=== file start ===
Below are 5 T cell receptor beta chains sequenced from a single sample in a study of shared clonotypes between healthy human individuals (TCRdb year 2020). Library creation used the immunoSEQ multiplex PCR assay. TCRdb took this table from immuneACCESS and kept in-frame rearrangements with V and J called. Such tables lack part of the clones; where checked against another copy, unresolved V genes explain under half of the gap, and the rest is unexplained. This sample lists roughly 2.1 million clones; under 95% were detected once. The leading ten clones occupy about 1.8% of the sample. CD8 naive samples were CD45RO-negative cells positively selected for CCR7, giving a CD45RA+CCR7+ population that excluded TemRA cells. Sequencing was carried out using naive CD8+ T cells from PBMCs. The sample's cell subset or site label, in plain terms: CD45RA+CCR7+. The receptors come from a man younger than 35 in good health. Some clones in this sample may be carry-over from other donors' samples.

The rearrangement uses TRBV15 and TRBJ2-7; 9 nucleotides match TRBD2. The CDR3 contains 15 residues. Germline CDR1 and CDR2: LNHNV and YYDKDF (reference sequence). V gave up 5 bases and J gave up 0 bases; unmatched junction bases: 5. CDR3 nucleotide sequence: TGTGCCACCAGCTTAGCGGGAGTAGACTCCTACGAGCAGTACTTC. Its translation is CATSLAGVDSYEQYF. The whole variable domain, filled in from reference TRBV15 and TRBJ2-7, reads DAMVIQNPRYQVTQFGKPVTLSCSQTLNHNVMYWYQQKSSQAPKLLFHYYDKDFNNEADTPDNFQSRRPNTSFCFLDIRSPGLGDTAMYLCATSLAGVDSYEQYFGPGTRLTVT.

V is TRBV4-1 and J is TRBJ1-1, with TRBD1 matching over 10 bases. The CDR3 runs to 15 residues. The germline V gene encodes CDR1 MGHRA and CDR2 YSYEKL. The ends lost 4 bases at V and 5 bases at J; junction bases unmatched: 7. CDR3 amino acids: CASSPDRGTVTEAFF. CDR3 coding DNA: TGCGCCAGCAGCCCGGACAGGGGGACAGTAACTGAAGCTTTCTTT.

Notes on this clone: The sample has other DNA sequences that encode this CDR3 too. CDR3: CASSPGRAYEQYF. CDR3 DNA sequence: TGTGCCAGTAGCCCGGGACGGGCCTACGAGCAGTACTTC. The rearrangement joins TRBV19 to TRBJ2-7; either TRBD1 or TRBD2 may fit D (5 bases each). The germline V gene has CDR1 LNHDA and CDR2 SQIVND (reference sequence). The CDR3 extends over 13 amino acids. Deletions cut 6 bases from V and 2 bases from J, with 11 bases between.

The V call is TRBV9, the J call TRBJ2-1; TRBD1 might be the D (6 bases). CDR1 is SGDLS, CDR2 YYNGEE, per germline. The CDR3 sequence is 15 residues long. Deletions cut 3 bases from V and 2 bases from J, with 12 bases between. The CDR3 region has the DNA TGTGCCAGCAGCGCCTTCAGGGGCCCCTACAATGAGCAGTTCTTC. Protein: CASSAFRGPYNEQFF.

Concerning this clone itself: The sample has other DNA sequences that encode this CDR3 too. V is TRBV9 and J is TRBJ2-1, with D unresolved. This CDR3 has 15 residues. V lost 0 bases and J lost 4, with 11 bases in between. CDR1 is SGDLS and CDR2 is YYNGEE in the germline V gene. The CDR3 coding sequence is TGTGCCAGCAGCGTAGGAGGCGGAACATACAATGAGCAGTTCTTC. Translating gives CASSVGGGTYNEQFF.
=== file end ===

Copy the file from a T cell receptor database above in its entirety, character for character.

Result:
Below are 5 T cell receptor beta chains sequenced from a single sample in a study of shared clonotypes between healthy human individuals (TCRdb year 2020). Library creation used the immunoSEQ multiplex PCR assay. TCRdb took this table from immuneACCESS and kept in-frame rearrangements with V and J called. Such tables lack part of the clones; where checked against another copy, unresolved V genes explain under half of the gap, and the rest is unexplained. This sample lists roughly 2.1 million clones; under 95% were detected once. The leading ten clones occupy about 1.8% of the sample. CD8 naive samples were CD45RO-negative cells positively selected for CCR7, giving a CD45RA+CCR7+ population that excluded TemRA cells. Sequencing was carried out using naive CD8+ T cells from PBMCs. The sample's cell subset or site label, in plain terms: CD45RA+CCR7+. The receptors come from a man younger than 35 in good health. Some clones in this sample may be carry-over from other donors' samples.

The rearrangement uses TRBV15 and TRBJ2-7; 9 nucleotides match TRBD2. The CDR3 contains 15 residues. Germline CDR1 and CDR2: LNHNV and YYDKDF (reference sequence). V gave up 5 bases and J gave up 0 bases; unmatched junction bases: 5. CDR3 nucleotide sequence: TGTGCCACCAGCTTAGCGGGAGTAGACTCCTACGAGCAGTACTTC. Its translation is CATSLAGVDSYEQYF. The whole variable domain, filled in from reference TRBV15 and TRBJ2-7, reads DAMVIQNPRYQVTQFGKPVTLSCSQTLNHNVMYWYQQKSSQAPKLLFHYYDKDFNNEADTPDNFQSRRPNTSFCFLDIRSPGLGDTAMYLCATSLAGVDSYEQYFGPGTRLTVT.

V is TRBV4-1 and J is TRBJ1-1, with TRBD1 matching over 10 bases. The CDR3 runs to 15 residues. The germline V gene encodes CDR1 MGHRA and CDR2 YSYEKL. The ends lost 4 bases at V and 5 bases at J; junction bases unmatched: 7. CDR3 amino acids: CASSPDRGTVTEAFF. CDR3 coding DNA: TGCGCCAGCAGCCCGGACAGGGGGACAGTAACTGAAGCTTTCTTT.

Notes on this clone: The sample has other DNA sequences that encode this CDR3 too. CDR3: CASSPGRAYEQYF. CDR3 DNA sequence: TGTGCCAGTAGCCCGGGACGGGCCTACGAGCAGTACTTC. The rearrangement joins TRBV19 to TRBJ2-7; either TRBD1 or TRBD2 may fit D (5 bases each). The germline V gene has CDR1 LNHDA and CDR2 SQIVND (reference sequence). The CDR3 extends over 13 amino acids. Deletions cut 6 bases from V and 2 bases from J, with 11 bases between.

The V call is TRBV9, the J call TRBJ2-1; TRBD1 might be the D (6 bases). CDR1 is SGDLS, CDR2 YYNGEE, per germline. The CDR3 sequence is 15 residues long. Deletions cut 3 bases from V and 2 bases from J, with 12 bases between. The CDR3 region has the DNA TGTGCCAGCAGCGCCTTCAGGGGCCCCTACAATGAGCAGTTCTTC. Protein: CASSAFRGPYNEQFF.

Concerning this clone itself: The sample has other DNA sequences that encode this CDR3 too. V is TRBV9 and J is TRBJ2-1, with D unresolved. This CDR3 has 15 residues. V lost 0 bases and J lost 4, with 11 bases in between. CDR1 is SGDLS and CDR2 is YYNGEE in the germline V gene. The CDR3 coding sequence is TGTGCCAGCAGCGTAGGAGGCGGAACATACAATGAGCAGTTCTTC. Translating gives CASSVGGGTYNEQFF.